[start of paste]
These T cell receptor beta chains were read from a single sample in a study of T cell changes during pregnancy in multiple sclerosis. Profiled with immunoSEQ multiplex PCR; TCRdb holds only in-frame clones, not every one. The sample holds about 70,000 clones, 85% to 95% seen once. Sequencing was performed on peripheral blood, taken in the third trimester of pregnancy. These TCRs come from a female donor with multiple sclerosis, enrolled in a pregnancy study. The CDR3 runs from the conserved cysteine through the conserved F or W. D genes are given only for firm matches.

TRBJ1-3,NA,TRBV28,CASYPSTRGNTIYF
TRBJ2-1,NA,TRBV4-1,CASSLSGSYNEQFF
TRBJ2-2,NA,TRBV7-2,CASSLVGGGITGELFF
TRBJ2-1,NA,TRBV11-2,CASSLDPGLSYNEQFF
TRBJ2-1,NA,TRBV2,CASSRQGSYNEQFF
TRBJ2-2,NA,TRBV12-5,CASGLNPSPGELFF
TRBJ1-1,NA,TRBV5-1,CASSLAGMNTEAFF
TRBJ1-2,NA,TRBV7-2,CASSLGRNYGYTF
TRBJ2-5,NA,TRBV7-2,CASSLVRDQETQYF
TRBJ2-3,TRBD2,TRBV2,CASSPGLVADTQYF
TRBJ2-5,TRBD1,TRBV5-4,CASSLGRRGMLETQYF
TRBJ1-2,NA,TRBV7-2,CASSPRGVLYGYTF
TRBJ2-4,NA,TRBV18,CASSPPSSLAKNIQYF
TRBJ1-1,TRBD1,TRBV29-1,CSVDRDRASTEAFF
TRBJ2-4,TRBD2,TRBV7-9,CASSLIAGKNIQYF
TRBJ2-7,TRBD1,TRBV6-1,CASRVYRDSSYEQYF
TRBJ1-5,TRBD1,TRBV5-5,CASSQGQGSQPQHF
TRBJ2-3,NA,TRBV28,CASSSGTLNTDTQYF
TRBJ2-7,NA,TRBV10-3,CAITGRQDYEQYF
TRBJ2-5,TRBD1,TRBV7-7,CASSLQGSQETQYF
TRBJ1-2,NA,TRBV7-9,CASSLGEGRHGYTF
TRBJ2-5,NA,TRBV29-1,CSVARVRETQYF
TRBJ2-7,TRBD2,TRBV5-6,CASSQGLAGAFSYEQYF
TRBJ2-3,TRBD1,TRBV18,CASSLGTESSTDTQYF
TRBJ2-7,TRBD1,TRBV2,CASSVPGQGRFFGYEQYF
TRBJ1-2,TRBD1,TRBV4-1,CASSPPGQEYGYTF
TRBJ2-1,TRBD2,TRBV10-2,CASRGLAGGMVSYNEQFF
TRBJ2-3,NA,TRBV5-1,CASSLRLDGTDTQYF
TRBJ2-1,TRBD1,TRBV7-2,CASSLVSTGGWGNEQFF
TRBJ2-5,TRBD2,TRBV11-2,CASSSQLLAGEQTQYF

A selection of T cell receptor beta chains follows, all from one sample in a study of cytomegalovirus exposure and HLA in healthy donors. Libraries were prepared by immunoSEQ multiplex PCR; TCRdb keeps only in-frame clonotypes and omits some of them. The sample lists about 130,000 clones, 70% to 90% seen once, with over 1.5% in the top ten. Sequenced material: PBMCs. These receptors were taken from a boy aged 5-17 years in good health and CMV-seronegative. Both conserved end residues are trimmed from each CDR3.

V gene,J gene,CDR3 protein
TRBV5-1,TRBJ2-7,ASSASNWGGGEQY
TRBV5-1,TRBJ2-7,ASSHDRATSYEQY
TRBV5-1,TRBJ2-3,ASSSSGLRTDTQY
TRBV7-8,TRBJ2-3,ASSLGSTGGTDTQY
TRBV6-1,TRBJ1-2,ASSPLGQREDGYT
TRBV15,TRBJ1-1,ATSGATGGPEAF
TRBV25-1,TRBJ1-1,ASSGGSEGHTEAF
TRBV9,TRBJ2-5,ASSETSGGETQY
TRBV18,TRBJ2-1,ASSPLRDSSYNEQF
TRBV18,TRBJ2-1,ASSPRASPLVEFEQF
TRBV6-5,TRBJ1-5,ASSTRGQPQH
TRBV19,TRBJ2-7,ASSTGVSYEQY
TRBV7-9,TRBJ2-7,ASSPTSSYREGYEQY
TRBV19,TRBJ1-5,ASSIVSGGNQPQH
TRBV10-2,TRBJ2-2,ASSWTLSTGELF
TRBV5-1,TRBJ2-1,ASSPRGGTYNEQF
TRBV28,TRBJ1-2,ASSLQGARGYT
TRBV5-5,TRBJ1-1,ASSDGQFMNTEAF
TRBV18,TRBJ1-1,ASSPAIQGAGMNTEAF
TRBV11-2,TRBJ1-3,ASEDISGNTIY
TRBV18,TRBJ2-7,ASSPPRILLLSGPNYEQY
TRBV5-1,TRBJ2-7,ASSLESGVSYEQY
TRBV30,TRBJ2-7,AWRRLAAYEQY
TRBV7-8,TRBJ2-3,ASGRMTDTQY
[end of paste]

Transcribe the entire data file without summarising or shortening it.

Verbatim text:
These T cell receptor beta chains were read from a single sample in a study of T cell changes during pregnancy in multiple sclerosis. Profiled with immunoSEQ multiplex PCR; TCRdb holds only in-frame clones, not every one. The sample holds about 70,000 clones, 85% to 95% seen once. Sequencing was performed on peripheral blood, taken in the third trimester of pregnancy. These TCRs come from a female donor with multiple sclerosis, enrolled in a pregnancy study. The CDR3 runs from the conserved cysteine through the conserved F or W. D genes are given only for firm matches.

TRBJ1-3,NA,TRBV28,CASYPSTRGNTIYF
TRBJ2-1,NA,TRBV4-1,CASSLSGSYNEQFF
TRBJ2-2,NA,TRBV7-2,CASSLVGGGITGELFF
TRBJ2-1,NA,TRBV11-2,CASSLDPGLSYNEQFF
TRBJ2-1,NA,TRBV2,CASSRQGSYNEQFF
TRBJ2-2,NA,TRBV12-5,CASGLNPSPGELFF
TRBJ1-1,NA,TRBV5-1,CASSLAGMNTEAFF
TRBJ1-2,NA,TRBV7-2,CASSLGRNYGYTF
TRBJ2-5,NA,TRBV7-2,CASSLVRDQETQYF
TRBJ2-3,TRBD2,TRBV2,CASSPGLVADTQYF
TRBJ2-5,TRBD1,TRBV5-4,CASSLGRRGMLETQYF
TRBJ1-2,NA,TRBV7-2,CASSPRGVLYGYTF
TRBJ2-4,NA,TRBV18,CASSPPSSLAKNIQYF
TRBJ1-1,TRBD1,TRBV29-1,CSVDRDRASTEAFF
TRBJ2-4,TRBD2,TRBV7-9,CASSLIAGKNIQYF
TRBJ2-7,TRBD1,TRBV6-1,CASRVYRDSSYEQYF
TRBJ1-5,TRBD1,TRBV5-5,CASSQGQGSQPQHF
TRBJ2-3,NA,TRBV28,CASSSGTLNTDTQYF
TRBJ2-7,NA,TRBV10-3,CAITGRQDYEQYF
TRBJ2-5,TRBD1,TRBV7-7,CASSLQGSQETQYF
TRBJ1-2,NA,TRBV7-9,CASSLGEGRHGYTF
TRBJ2-5,NA,TRBV29-1,CSVARVRETQYF
TRBJ2-7,TRBD2,TRBV5-6,CASSQGLAGAFSYEQYF
TRBJ2-3,TRBD1,TRBV18,CASSLGTESSTDTQYF
TRBJ2-7,TRBD1,TRBV2,CASSVPGQGRFFGYEQYF
TRBJ1-2,TRBD1,TRBV4-1,CASSPPGQEYGYTF
TRBJ2-1,TRBD2,TRBV10-2,CASRGLAGGMVSYNEQFF
TRBJ2-3,NA,TRBV5-1,CASSLRLDGTDTQYF
TRBJ2-1,TRBD1,TRBV7-2,CASSLVSTGGWGNEQFF
TRBJ2-5,TRBD2,TRBV11-2,CASSSQLLAGEQTQYF

A selection of T cell receptor beta chains follows, all from one sample in a study of cytomegalovirus exposure and HLA in healthy donors. Libraries were prepared by immunoSEQ multiplex PCR; TCRdb keeps only in-frame clonotypes and omits some of them. The sample lists about 130,000 clones, 70% to 90% seen once, with over 1.5% in the top ten. Sequenced material: PBMCs. These receptors were taken from a boy aged 5-17 years in good health and CMV-seronegative. Both conserved end residues are trimmed from each CDR3.

V gene,J gene,CDR3 protein
TRBV5-1,TRBJ2-7,ASSASNWGGGEQY
TRBV5-1,TRBJ2-7,ASSHDRATSYEQY
TRBV5-1,TRBJ2-3,ASSSSGLRTDTQY
TRBV7-8,TRBJ2-3,ASSLGSTGGTDTQY
TRBV6-1,TRBJ1-2,ASSPLGQREDGYT
TRBV15,TRBJ1-1,ATSGATGGPEAF
TRBV25-1,TRBJ1-1,ASSGGSEGHTEAF
TRBV9,TRBJ2-5,ASSETSGGETQY
TRBV18,TRBJ2-1,ASSPLRDSSYNEQF
TRBV18,TRBJ2-1,ASSPRASPLVEFEQF
TRBV6-5,TRBJ1-5,ASSTRGQPQH
TRBV19,TRBJ2-7,ASSTGVSYEQY
TRBV7-9,TRBJ2-7,ASSPTSSYREGYEQY
TRBV19,TRBJ1-5,ASSIVSGGNQPQH
TRBV10-2,TRBJ2-2,ASSWTLSTGELF
TRBV5-1,TRBJ2-1,ASSPRGGTYNEQF
TRBV28,TRBJ1-2,ASSLQGARGYT
TRBV5-5,TRBJ1-1,ASSDGQFMNTEAF
TRBV18,TRBJ1-1,ASSPAIQGAGMNTEAF
TRBV11-2,TRBJ1-3,ASEDISGNTIY
TRBV18,TRBJ2-7,ASSPPRILLLSGPNYEQY
TRBV5-1,TRBJ2-7,ASSLESGVSYEQY
TRBV30,TRBJ2-7,AWRRLAAYEQY
TRBV7-8,TRBJ2-3,ASGRMTDTQY